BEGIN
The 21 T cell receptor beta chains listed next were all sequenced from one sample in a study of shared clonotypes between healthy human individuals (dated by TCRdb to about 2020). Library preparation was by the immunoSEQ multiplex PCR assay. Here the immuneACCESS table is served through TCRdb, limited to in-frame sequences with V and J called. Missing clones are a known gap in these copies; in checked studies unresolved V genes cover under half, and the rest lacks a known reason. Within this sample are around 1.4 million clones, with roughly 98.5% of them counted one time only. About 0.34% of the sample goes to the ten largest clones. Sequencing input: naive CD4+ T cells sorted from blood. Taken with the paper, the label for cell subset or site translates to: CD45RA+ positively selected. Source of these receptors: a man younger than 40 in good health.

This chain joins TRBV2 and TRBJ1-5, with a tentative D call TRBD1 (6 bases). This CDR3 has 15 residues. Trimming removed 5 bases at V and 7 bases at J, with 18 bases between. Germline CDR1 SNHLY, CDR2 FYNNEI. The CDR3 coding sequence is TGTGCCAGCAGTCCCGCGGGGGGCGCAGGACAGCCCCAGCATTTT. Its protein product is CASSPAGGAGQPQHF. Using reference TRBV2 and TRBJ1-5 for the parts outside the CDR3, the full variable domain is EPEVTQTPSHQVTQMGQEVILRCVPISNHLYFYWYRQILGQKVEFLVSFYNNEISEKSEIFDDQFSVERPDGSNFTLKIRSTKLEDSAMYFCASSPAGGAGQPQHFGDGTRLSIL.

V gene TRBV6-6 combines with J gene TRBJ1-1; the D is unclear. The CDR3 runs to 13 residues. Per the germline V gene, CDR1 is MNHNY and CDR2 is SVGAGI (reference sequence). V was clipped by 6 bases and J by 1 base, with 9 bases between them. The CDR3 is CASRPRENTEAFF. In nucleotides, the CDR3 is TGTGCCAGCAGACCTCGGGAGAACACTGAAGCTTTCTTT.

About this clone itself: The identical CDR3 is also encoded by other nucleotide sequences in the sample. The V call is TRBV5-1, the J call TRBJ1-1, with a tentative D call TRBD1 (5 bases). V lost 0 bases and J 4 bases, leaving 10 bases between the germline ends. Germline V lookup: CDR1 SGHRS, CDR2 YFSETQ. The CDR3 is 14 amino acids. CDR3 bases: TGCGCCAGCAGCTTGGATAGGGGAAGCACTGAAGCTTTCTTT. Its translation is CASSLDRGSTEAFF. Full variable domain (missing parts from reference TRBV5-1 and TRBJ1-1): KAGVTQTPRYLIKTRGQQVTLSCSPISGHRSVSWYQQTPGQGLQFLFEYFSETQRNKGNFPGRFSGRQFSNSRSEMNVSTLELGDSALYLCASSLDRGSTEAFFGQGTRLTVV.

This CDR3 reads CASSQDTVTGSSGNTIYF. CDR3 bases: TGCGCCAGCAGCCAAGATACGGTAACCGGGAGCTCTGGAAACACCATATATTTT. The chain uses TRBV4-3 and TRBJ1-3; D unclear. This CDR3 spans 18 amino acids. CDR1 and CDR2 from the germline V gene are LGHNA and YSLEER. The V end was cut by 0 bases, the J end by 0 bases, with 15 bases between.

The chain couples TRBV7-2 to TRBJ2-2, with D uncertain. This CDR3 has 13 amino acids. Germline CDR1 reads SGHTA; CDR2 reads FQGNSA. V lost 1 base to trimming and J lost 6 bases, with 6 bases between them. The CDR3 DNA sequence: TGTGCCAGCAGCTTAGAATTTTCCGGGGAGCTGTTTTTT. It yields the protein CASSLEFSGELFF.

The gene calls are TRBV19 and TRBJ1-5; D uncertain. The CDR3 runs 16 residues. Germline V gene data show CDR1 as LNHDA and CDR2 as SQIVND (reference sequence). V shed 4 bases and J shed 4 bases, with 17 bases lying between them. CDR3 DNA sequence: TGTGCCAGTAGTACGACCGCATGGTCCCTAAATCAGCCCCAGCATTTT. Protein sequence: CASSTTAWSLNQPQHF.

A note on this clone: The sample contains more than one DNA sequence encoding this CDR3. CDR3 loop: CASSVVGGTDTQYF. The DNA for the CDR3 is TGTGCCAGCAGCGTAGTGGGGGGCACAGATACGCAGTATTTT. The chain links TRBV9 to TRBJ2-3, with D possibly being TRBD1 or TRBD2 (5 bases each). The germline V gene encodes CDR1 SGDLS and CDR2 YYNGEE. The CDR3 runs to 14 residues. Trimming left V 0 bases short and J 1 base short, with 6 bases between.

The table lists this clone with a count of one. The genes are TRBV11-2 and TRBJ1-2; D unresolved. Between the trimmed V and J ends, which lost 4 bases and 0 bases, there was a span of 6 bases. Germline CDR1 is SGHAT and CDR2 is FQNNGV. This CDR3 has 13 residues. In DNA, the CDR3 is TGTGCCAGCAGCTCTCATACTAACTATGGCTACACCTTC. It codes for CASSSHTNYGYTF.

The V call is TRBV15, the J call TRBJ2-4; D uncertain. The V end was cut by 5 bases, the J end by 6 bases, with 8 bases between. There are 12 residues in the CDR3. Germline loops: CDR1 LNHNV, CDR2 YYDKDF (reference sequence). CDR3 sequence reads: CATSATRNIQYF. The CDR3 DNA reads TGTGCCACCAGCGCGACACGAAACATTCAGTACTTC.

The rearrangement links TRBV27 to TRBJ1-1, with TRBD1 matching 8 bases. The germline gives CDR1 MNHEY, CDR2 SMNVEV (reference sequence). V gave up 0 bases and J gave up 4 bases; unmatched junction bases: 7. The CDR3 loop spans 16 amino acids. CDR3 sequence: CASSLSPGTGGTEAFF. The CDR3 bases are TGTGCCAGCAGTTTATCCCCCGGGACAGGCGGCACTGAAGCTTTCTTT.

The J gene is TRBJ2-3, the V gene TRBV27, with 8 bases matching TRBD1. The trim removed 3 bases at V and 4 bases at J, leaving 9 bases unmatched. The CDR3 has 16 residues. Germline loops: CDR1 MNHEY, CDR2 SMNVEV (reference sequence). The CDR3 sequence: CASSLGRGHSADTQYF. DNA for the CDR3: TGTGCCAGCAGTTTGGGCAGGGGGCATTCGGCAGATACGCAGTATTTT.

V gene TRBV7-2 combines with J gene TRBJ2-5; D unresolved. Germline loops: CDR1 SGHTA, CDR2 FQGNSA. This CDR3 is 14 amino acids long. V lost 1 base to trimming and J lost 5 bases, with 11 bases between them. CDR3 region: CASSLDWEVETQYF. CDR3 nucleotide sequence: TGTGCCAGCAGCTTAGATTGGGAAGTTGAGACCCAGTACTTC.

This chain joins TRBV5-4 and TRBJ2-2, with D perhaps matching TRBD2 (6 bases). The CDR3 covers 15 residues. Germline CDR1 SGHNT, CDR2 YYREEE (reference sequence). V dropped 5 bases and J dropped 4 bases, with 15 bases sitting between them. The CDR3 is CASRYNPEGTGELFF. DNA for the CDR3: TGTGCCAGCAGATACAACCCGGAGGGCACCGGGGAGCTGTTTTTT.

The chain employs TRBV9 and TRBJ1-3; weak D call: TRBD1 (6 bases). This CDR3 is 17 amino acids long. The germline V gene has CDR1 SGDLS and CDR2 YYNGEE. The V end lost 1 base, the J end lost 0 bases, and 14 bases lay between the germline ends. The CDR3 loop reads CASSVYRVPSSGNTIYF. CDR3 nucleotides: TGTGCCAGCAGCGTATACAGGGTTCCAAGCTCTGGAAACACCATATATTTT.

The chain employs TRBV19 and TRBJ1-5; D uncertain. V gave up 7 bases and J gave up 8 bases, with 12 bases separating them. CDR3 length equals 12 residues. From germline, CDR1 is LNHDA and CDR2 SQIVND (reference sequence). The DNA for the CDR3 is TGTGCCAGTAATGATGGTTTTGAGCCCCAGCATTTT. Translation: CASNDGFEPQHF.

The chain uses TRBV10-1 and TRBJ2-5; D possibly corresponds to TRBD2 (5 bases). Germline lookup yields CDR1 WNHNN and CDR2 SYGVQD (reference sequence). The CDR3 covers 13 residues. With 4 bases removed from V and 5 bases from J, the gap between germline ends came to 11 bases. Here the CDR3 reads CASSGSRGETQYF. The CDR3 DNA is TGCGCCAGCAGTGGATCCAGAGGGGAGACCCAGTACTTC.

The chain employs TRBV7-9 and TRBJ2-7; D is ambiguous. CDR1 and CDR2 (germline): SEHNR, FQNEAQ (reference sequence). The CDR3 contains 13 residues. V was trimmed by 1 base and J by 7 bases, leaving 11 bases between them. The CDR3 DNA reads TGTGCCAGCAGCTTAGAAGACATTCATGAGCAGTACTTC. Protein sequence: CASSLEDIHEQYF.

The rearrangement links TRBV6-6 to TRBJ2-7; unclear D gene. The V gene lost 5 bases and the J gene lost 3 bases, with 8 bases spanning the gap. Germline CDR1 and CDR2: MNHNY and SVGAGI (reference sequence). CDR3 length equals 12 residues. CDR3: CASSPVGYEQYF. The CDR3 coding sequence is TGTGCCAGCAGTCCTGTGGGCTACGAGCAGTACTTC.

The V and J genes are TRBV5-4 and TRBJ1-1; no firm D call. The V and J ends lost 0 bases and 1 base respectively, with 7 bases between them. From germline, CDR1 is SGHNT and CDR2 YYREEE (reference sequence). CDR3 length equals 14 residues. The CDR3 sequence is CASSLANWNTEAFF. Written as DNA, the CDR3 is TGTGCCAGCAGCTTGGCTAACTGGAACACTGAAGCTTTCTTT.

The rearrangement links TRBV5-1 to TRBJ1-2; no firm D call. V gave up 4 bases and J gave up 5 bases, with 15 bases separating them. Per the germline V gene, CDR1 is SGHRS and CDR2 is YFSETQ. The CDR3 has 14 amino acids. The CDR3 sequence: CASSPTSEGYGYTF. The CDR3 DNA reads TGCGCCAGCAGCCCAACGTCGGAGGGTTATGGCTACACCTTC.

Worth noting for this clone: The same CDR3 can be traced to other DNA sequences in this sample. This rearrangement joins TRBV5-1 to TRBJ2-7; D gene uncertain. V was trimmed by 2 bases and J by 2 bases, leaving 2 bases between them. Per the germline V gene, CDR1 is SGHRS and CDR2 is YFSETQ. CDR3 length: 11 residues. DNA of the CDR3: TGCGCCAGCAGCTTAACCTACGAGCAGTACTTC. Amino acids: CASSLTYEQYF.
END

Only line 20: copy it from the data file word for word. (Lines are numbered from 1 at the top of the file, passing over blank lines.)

The V and J genes are TRBV5-4 and TRBJ1-1; no firm D call. The V and J ends lost 0 bases and 1 base respectively, with 7 bases between them. From germline, CDR1 is SGHNT and CDR2 YYREEE (reference sequence). CDR3 length equals 14 residues. The CDR3 sequence is CASSLANWNTEAFF. Written as DNA, the CDR3 is TGTGCCAGCAGCTTGGCTAACTGGAACACTGAAGCTTTCTTT.